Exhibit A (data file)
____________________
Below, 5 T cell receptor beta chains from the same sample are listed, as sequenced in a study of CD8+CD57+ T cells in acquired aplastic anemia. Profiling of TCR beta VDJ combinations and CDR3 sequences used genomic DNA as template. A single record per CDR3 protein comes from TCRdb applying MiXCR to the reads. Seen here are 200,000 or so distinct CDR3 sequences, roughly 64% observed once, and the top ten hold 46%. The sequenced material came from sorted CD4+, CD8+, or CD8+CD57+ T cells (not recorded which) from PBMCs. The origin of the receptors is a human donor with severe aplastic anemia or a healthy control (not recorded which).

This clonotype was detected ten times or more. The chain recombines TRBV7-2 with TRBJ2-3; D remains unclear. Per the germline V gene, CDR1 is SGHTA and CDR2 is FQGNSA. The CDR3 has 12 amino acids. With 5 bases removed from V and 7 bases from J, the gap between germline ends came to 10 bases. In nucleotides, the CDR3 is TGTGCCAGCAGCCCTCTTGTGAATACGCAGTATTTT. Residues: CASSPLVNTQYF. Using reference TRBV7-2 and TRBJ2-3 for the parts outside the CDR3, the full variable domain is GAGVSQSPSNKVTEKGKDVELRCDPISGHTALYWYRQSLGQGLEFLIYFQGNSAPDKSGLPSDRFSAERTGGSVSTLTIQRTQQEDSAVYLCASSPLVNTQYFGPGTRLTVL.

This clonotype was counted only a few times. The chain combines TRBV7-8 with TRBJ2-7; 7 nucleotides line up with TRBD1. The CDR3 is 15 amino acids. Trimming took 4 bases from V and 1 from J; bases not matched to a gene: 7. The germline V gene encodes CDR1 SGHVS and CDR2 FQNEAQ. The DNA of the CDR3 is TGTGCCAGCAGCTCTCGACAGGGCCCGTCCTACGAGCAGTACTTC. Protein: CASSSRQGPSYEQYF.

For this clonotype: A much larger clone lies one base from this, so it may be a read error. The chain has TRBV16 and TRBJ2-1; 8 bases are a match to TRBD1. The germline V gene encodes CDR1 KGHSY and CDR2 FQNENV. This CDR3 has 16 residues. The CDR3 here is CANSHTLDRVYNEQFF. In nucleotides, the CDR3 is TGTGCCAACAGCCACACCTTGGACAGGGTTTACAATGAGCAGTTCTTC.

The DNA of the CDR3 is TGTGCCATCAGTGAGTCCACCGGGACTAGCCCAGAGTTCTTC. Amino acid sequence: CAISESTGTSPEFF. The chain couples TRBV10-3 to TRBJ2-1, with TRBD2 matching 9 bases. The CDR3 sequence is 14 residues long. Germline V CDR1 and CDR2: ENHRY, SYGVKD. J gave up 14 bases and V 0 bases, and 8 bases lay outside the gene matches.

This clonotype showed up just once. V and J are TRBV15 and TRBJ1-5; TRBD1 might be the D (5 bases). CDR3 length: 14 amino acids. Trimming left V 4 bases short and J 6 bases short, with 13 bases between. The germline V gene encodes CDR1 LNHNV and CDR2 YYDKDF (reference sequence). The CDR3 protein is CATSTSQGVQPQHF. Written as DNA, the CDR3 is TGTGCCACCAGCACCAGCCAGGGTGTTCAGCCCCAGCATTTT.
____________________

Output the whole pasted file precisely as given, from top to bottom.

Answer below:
Below, 5 T cell receptor beta chains from the same sample are listed, as sequenced in a study of CD8+CD57+ T cells in acquired aplastic anemia. Profiling of TCR beta VDJ combinations and CDR3 sequences used genomic DNA as template. A single record per CDR3 protein comes from TCRdb applying MiXCR to the reads. Seen here are 200,000 or so distinct CDR3 sequences, roughly 64% observed once, and the top ten hold 46%. The sequenced material came from sorted CD4+, CD8+, or CD8+CD57+ T cells (not recorded which) from PBMCs. The origin of the receptors is a human donor with severe aplastic anemia or a healthy control (not recorded which).

This clonotype was detected ten times or more. The chain recombines TRBV7-2 with TRBJ2-3; D remains unclear. Per the germline V gene, CDR1 is SGHTA and CDR2 is FQGNSA. The CDR3 has 12 amino acids. With 5 bases removed from V and 7 bases from J, the gap between germline ends came to 10 bases. In nucleotides, the CDR3 is TGTGCCAGCAGCCCTCTTGTGAATACGCAGTATTTT. Residues: CASSPLVNTQYF. Using reference TRBV7-2 and TRBJ2-3 for the parts outside the CDR3, the full variable domain is GAGVSQSPSNKVTEKGKDVELRCDPISGHTALYWYRQSLGQGLEFLIYFQGNSAPDKSGLPSDRFSAERTGGSVSTLTIQRTQQEDSAVYLCASSPLVNTQYFGPGTRLTVL.

This clonotype was counted only a few times. The chain combines TRBV7-8 with TRBJ2-7; 7 nucleotides line up with TRBD1. The CDR3 is 15 amino acids. Trimming took 4 bases from V and 1 from J; bases not matched to a gene: 7. The germline V gene encodes CDR1 SGHVS and CDR2 FQNEAQ. The DNA of the CDR3 is TGTGCCAGCAGCTCTCGACAGGGCCCGTCCTACGAGCAGTACTTC. Protein: CASSSRQGPSYEQYF.

For this clonotype: A much larger clone lies one base from this, so it may be a read error. The chain has TRBV16 and TRBJ2-1; 8 bases are a match to TRBD1. The germline V gene encodes CDR1 KGHSY and CDR2 FQNENV. This CDR3 has 16 residues. The CDR3 here is CANSHTLDRVYNEQFF. In nucleotides, the CDR3 is TGTGCCAACAGCCACACCTTGGACAGGGTTTACAATGAGCAGTTCTTC.

The DNA of the CDR3 is TGTGCCATCAGTGAGTCCACCGGGACTAGCCCAGAGTTCTTC. Amino acid sequence: CAISESTGTSPEFF. The chain couples TRBV10-3 to TRBJ2-1, with TRBD2 matching 9 bases. The CDR3 sequence is 14 residues long. Germline V CDR1 and CDR2: ENHRY, SYGVKD. J gave up 14 bases and V 0 bases, and 8 bases lay outside the gene matches.

This clonotype showed up just once. V and J are TRBV15 and TRBJ1-5; TRBD1 might be the D (5 bases). CDR3 length: 14 amino acids. Trimming left V 4 bases short and J 6 bases short, with 13 bases between. The germline V gene encodes CDR1 LNHNV and CDR2 YYDKDF (reference sequence). The CDR3 protein is CATSTSQGVQPQHF. Written as DNA, the CDR3 is TGTGCCACCAGCACCAGCCAGGGTGTTCAGCCCCAGCATTTT.